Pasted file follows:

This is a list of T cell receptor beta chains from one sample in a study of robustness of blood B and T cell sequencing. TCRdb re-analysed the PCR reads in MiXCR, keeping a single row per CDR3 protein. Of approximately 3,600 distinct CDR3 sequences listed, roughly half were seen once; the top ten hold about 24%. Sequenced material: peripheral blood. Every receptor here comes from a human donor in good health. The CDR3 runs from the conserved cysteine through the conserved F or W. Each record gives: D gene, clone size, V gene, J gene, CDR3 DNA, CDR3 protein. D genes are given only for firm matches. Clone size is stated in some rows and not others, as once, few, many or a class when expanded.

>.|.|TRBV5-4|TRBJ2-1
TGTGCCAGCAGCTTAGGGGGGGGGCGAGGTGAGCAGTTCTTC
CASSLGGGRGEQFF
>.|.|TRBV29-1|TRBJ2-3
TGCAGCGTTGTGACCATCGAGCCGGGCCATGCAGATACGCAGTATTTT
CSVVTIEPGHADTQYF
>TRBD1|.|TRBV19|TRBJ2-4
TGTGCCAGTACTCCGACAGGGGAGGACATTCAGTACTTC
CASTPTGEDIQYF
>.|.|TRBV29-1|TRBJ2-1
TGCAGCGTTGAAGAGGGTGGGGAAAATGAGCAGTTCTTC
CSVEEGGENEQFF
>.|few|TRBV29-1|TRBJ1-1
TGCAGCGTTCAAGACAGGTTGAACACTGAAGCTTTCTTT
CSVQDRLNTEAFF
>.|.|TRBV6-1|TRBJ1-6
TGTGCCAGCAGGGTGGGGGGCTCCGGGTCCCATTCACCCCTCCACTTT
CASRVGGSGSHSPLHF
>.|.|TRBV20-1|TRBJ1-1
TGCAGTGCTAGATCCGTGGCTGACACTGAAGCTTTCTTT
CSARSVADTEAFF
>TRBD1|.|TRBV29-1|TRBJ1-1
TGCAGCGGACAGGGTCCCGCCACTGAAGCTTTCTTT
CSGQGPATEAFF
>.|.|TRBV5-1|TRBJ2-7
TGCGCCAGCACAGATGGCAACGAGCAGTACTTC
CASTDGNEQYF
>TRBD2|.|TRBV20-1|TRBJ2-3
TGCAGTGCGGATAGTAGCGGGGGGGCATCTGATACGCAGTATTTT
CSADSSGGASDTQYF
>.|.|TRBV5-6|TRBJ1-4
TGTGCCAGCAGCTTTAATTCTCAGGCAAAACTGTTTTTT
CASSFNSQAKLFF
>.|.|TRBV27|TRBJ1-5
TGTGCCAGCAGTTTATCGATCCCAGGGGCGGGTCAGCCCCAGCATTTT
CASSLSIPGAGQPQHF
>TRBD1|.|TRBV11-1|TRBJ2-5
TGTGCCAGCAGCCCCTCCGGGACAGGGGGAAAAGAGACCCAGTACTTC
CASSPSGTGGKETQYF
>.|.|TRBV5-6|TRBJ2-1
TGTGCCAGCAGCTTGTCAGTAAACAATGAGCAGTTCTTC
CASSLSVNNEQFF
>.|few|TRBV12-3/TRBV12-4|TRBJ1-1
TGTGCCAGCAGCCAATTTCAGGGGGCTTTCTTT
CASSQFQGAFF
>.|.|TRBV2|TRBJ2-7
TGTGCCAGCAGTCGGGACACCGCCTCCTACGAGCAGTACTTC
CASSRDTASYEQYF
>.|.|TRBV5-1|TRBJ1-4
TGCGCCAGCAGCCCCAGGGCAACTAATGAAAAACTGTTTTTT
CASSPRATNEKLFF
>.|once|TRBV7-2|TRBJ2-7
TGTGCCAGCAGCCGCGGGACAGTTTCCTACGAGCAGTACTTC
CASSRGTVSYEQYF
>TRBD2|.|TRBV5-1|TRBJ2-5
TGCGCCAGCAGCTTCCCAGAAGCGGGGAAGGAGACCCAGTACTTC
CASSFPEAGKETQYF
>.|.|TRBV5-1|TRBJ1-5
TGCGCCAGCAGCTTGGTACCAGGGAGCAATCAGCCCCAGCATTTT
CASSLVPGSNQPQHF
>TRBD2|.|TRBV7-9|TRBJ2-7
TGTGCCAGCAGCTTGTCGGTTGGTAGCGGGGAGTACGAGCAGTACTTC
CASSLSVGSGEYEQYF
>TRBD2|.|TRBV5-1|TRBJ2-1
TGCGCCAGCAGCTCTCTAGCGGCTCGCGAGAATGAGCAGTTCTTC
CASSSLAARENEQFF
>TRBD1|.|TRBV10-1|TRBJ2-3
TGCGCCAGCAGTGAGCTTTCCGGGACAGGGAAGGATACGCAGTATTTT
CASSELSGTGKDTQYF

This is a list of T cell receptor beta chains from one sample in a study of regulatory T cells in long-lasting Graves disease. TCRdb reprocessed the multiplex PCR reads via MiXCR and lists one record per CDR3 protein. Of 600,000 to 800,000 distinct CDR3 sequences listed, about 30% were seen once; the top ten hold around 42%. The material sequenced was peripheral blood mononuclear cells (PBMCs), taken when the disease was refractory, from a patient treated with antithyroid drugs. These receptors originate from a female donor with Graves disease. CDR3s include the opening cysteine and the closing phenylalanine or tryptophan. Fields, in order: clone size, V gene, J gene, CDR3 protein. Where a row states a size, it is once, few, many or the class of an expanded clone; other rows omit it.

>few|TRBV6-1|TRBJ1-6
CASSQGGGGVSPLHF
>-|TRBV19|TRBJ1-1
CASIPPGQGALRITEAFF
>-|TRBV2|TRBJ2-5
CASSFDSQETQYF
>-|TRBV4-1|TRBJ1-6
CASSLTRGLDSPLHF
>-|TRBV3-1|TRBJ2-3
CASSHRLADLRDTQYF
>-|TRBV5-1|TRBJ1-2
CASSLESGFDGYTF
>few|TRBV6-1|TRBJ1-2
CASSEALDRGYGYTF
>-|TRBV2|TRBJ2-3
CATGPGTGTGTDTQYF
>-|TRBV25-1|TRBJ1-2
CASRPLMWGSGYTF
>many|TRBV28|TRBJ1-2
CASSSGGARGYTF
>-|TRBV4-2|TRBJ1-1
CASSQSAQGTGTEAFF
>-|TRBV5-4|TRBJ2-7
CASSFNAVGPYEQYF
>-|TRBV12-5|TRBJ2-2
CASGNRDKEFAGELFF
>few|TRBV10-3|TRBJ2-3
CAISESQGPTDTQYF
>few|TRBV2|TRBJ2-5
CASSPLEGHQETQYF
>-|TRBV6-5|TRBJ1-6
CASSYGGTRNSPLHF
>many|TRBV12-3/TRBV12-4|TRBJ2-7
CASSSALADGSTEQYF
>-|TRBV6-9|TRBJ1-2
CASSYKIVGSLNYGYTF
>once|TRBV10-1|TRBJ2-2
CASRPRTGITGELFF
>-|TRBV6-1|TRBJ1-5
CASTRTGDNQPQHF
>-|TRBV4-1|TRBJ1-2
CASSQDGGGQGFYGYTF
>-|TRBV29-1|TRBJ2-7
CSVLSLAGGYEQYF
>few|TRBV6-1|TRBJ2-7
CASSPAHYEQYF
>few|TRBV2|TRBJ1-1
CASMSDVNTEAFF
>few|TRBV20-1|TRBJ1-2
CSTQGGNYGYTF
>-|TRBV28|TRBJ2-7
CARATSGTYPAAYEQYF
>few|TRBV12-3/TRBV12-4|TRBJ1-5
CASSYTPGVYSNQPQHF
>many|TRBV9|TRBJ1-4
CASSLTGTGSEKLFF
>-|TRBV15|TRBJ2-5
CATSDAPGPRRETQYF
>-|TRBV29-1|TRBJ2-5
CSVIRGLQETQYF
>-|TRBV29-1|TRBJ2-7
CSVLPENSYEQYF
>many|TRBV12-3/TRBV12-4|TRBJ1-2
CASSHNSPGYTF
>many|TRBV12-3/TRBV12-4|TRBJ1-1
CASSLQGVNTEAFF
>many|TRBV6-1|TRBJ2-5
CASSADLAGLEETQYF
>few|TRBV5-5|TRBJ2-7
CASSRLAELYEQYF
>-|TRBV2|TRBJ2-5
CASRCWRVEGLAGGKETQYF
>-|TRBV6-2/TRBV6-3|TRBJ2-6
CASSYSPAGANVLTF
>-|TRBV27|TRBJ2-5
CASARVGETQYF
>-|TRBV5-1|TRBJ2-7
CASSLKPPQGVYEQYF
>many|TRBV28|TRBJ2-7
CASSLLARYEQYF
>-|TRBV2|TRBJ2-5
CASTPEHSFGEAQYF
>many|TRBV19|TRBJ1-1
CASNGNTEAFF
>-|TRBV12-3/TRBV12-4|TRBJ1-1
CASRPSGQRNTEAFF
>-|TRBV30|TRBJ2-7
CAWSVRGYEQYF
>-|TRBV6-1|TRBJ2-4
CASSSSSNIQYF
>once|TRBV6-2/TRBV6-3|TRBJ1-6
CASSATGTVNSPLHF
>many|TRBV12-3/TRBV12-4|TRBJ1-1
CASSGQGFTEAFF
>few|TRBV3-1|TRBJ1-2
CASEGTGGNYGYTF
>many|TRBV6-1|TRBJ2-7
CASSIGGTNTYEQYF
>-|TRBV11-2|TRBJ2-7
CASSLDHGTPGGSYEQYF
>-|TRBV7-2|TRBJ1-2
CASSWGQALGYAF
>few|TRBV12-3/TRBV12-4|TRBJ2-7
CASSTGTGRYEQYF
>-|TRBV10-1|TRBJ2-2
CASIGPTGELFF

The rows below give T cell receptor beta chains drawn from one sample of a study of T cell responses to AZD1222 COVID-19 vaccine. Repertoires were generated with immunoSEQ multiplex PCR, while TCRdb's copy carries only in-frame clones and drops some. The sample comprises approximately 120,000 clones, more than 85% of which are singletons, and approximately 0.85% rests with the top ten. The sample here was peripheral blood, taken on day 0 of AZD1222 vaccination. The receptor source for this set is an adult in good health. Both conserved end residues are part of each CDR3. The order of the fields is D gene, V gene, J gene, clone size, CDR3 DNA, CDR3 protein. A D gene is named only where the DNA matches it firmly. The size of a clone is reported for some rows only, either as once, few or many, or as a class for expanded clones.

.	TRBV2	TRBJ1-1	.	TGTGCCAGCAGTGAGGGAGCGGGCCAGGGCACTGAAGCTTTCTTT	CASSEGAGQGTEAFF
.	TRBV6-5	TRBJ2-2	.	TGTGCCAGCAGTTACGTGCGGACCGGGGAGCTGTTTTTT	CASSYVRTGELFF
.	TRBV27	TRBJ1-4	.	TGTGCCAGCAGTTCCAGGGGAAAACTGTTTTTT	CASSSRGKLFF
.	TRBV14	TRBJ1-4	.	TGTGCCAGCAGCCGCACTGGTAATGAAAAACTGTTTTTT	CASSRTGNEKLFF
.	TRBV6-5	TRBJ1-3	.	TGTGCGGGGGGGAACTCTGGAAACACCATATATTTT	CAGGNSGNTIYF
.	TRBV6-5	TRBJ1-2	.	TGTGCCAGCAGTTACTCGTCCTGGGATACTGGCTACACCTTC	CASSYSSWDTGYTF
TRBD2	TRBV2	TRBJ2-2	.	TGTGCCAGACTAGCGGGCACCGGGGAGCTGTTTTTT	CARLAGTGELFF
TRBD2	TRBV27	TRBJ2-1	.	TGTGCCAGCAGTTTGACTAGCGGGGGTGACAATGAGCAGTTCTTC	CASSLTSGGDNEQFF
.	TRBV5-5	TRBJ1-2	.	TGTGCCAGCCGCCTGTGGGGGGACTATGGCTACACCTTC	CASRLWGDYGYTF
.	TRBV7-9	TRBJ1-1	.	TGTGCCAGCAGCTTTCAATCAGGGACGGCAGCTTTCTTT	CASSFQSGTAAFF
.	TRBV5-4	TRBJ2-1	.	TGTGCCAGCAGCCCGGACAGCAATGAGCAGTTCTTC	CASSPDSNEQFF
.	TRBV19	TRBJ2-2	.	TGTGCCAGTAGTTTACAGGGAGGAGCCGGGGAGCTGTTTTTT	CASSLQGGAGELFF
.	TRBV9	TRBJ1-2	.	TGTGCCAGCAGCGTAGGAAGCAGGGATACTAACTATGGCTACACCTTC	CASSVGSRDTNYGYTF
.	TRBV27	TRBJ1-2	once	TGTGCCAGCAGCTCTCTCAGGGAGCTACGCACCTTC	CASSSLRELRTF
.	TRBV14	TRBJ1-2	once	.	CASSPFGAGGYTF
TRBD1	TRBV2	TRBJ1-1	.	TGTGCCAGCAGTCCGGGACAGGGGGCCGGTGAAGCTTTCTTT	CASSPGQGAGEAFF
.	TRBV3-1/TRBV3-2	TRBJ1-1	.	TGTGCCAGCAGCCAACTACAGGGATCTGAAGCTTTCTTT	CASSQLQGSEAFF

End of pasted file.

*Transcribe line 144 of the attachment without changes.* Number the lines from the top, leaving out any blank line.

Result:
>-|TRBV6-2/TRBV6-3|TRBJ2-6